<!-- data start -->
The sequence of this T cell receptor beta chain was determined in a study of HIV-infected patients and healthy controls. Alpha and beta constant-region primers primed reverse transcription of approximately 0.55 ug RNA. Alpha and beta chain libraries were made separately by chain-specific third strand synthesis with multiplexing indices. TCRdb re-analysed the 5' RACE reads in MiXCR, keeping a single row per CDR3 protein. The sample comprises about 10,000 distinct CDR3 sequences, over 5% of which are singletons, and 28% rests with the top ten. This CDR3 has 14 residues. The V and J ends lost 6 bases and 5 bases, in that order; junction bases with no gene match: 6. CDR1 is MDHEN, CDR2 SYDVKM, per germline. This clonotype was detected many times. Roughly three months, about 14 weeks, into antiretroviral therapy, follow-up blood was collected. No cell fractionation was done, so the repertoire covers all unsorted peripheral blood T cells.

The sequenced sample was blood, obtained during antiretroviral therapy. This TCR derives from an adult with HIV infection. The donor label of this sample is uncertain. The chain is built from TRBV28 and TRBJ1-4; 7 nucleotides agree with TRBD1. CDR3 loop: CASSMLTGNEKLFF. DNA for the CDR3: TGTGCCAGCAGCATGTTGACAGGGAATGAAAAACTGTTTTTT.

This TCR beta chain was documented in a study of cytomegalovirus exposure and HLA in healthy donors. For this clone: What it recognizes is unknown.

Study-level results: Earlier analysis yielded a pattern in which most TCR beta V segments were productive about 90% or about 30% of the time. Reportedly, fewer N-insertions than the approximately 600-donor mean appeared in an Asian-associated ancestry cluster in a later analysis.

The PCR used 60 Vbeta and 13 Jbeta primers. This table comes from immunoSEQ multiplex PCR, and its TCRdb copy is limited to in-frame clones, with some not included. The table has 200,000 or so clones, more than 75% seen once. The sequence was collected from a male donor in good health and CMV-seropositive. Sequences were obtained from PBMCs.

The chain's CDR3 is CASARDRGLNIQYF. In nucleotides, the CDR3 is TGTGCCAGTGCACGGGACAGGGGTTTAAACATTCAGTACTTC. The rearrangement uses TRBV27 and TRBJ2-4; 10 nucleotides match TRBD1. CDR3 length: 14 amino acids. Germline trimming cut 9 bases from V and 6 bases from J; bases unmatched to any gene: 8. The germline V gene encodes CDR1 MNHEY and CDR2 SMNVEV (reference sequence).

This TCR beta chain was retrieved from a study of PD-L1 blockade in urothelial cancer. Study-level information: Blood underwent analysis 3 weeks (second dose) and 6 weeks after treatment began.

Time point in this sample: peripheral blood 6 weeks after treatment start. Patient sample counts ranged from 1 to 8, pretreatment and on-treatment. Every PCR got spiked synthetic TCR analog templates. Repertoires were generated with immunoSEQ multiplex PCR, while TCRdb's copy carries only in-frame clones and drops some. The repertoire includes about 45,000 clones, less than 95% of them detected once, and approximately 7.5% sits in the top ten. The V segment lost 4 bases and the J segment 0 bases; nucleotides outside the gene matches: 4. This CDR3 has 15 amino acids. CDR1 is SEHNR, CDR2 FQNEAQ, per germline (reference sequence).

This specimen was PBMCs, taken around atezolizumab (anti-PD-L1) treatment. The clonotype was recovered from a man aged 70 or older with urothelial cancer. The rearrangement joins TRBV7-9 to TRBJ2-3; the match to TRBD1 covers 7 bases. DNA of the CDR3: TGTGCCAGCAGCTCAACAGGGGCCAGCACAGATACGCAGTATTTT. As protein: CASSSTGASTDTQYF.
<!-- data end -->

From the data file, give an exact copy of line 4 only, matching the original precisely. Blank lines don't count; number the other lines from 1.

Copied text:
Study-level results: Earlier analysis yielded a pattern in which most TCR beta V segments were productive about 90% or about 30% of the time. Reportedly, fewer N-insertions than the approximately 600-donor mean appeared in an Asian-associated ancestry cluster in a later analysis.